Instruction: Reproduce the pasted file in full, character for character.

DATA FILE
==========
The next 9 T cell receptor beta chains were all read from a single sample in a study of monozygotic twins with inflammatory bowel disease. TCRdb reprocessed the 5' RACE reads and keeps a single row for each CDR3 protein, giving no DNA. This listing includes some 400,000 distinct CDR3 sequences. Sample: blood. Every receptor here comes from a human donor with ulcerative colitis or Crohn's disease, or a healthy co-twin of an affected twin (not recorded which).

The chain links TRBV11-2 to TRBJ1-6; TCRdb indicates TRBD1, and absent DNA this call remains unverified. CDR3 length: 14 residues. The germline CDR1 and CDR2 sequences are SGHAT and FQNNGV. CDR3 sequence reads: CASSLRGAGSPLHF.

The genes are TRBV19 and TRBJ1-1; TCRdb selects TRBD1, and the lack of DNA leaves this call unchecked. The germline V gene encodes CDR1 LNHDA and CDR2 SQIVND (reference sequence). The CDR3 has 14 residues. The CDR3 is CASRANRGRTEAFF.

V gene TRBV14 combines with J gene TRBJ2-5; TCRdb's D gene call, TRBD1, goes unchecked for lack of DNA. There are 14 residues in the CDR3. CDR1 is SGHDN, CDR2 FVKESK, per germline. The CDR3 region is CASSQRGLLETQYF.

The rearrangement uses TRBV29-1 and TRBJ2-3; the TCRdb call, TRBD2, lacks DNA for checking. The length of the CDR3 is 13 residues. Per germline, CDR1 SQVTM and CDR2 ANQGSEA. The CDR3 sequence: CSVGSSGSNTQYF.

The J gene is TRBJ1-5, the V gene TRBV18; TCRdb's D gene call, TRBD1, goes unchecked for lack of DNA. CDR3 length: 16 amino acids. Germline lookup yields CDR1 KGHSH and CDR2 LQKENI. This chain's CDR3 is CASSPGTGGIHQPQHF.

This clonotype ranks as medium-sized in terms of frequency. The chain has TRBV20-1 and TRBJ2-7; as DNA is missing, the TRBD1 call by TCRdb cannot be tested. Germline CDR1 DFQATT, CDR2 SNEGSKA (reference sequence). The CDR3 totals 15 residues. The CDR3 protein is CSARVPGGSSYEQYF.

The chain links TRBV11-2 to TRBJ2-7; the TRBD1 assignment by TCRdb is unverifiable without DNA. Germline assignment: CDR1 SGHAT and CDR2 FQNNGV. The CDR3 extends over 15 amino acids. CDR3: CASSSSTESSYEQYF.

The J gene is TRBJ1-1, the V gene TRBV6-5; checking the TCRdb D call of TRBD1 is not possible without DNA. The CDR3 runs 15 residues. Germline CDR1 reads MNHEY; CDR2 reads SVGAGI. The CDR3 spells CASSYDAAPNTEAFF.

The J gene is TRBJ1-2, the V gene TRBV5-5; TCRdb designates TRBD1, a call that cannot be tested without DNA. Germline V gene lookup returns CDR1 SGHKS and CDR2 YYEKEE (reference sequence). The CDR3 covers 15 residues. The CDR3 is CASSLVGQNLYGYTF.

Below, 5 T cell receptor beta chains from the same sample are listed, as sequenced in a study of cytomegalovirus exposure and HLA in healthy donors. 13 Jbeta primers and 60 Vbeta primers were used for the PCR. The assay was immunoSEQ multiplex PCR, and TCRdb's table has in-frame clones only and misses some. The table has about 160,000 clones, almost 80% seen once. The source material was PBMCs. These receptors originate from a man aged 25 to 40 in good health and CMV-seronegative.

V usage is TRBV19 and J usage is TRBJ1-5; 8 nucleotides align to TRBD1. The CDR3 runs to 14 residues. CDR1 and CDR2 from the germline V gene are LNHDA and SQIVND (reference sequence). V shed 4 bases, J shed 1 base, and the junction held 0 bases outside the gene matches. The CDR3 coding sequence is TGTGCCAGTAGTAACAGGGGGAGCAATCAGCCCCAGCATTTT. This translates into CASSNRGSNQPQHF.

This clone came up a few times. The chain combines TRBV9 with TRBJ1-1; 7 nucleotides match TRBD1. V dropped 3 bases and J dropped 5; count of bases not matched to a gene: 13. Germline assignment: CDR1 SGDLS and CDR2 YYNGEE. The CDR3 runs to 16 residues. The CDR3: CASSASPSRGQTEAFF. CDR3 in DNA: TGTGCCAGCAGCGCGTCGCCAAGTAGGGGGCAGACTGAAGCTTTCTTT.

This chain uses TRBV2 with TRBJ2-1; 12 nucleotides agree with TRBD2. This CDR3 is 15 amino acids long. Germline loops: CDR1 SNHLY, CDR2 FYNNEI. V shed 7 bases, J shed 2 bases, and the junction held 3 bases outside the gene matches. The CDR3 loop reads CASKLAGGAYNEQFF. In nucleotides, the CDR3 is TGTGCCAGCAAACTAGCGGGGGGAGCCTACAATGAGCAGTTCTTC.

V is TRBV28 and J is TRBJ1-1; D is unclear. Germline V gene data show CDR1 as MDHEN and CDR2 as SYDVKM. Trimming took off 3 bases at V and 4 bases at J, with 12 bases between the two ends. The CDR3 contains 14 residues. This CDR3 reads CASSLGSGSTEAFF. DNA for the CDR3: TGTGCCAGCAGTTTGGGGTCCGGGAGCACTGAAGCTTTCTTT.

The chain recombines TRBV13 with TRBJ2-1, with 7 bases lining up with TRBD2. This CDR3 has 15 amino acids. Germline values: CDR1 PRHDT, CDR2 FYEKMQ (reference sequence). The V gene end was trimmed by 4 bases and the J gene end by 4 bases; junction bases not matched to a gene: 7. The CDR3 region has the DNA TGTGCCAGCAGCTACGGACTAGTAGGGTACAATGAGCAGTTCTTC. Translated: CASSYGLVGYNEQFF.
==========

The next 9 T cell receptor beta chains were all read from a single sample in a study of monozygotic twins with inflammatory bowel disease. TCRdb reprocessed the 5' RACE reads and keeps a single row for each CDR3 protein, giving no DNA. This listing includes some 400,000 distinct CDR3 sequences. Sample: blood. Every receptor here comes from a human donor with ulcerative colitis or Crohn's disease, or a healthy co-twin of an affected twin (not recorded which).

The chain links TRBV11-2 to TRBJ1-6; TCRdb indicates TRBD1, and absent DNA this call remains unverified. CDR3 length: 14 residues. The germline CDR1 and CDR2 sequences are SGHAT and FQNNGV. CDR3 sequence reads: CASSLRGAGSPLHF.

The genes are TRBV19 and TRBJ1-1; TCRdb selects TRBD1, and the lack of DNA leaves this call unchecked. The germline V gene encodes CDR1 LNHDA and CDR2 SQIVND (reference sequence). The CDR3 has 14 residues. The CDR3 is CASRANRGRTEAFF.

V gene TRBV14 combines with J gene TRBJ2-5; TCRdb's D gene call, TRBD1, goes unchecked for lack of DNA. There are 14 residues in the CDR3. CDR1 is SGHDN, CDR2 FVKESK, per germline. The CDR3 region is CASSQRGLLETQYF.

The rearrangement uses TRBV29-1 and TRBJ2-3; the TCRdb call, TRBD2, lacks DNA for checking. The length of the CDR3 is 13 residues. Per germline, CDR1 SQVTM and CDR2 ANQGSEA. The CDR3 sequence: CSVGSSGSNTQYF.

The J gene is TRBJ1-5, the V gene TRBV18; TCRdb's D gene call, TRBD1, goes unchecked for lack of DNA. CDR3 length: 16 amino acids. Germline lookup yields CDR1 KGHSH and CDR2 LQKENI. This chain's CDR3 is CASSPGTGGIHQPQHF.

This clonotype ranks as medium-sized in terms of frequency. The chain has TRBV20-1 and TRBJ2-7; as DNA is missing, the TRBD1 call by TCRdb cannot be tested. Germline CDR1 DFQATT, CDR2 SNEGSKA (reference sequence). The CDR3 totals 15 residues. The CDR3 protein is CSARVPGGSSYEQYF.

The chain links TRBV11-2 to TRBJ2-7; the TRBD1 assignment by TCRdb is unverifiable without DNA. Germline assignment: CDR1 SGHAT and CDR2 FQNNGV. The CDR3 extends over 15 amino acids. CDR3: CASSSSTESSYEQYF.

The J gene is TRBJ1-1, the V gene TRBV6-5; checking the TCRdb D call of TRBD1 is not possible without DNA. The CDR3 runs 15 residues. Germline CDR1 reads MNHEY; CDR2 reads SVGAGI. The CDR3 spells CASSYDAAPNTEAFF.

The J gene is TRBJ1-2, the V gene TRBV5-5; TCRdb designates TRBD1, a call that cannot be tested without DNA. Germline V gene lookup returns CDR1 SGHKS and CDR2 YYEKEE (reference sequence). The CDR3 covers 15 residues. The CDR3 is CASSLVGQNLYGYTF.

Below, 5 T cell receptor beta chains from the same sample are listed, as sequenced in a study of cytomegalovirus exposure and HLA in healthy donors. 13 Jbeta primers and 60 Vbeta primers were used for the PCR. The assay was immunoSEQ multiplex PCR, and TCRdb's table has in-frame clones only and misses some. The table has about 160,000 clones, almost 80% seen once. The source material was PBMCs. These receptors originate from a man aged 25 to 40 in good health and CMV-seronegative.

V usage is TRBV19 and J usage is TRBJ1-5; 8 nucleotides align to TRBD1. The CDR3 runs to 14 residues. CDR1 and CDR2 from the germline V gene are LNHDA and SQIVND (reference sequence). V shed 4 bases, J shed 1 base, and the junction held 0 bases outside the gene matches. The CDR3 coding sequence is TGTGCCAGTAGTAACAGGGGGAGCAATCAGCCCCAGCATTTT. This translates into CASSNRGSNQPQHF.

This clone came up a few times. The chain combines TRBV9 with TRBJ1-1; 7 nucleotides match TRBD1. V dropped 3 bases and J dropped 5; count of bases not matched to a gene: 13. Germline assignment: CDR1 SGDLS and CDR2 YYNGEE. The CDR3 runs to 16 residues. The CDR3: CASSASPSRGQTEAFF. CDR3 in DNA: TGTGCCAGCAGCGCGTCGCCAAGTAGGGGGCAGACTGAAGCTTTCTTT.

This chain uses TRBV2 with TRBJ2-1; 12 nucleotides agree with TRBD2. This CDR3 is 15 amino acids long. Germline loops: CDR1 SNHLY, CDR2 FYNNEI. V shed 7 bases, J shed 2 bases, and the junction held 3 bases outside the gene matches. The CDR3 loop reads CASKLAGGAYNEQFF. In nucleotides, the CDR3 is TGTGCCAGCAAACTAGCGGGGGGAGCCTACAATGAGCAGTTCTTC.

V is TRBV28 and J is TRBJ1-1; D is unclear. Germline V gene data show CDR1 as MDHEN and CDR2 as SYDVKM. Trimming took off 3 bases at V and 4 bases at J, with 12 bases between the two ends. The CDR3 contains 14 residues. This CDR3 reads CASSLGSGSTEAFF. DNA for the CDR3: TGTGCCAGCAGTTTGGGGTCCGGGAGCACTGAAGCTTTCTTT.

The chain recombines TRBV13 with TRBJ2-1, with 7 bases lining up with TRBD2. This CDR3 has 15 amino acids. Germline values: CDR1 PRHDT, CDR2 FYEKMQ (reference sequence). The V gene end was trimmed by 4 bases and the J gene end by 4 bases; junction bases not matched to a gene: 7. The CDR3 region has the DNA TGTGCCAGCAGCTACGGACTAGTAGGGTACAATGAGCAGTTCTTC. Translated: CASSYGLVGYNEQFF.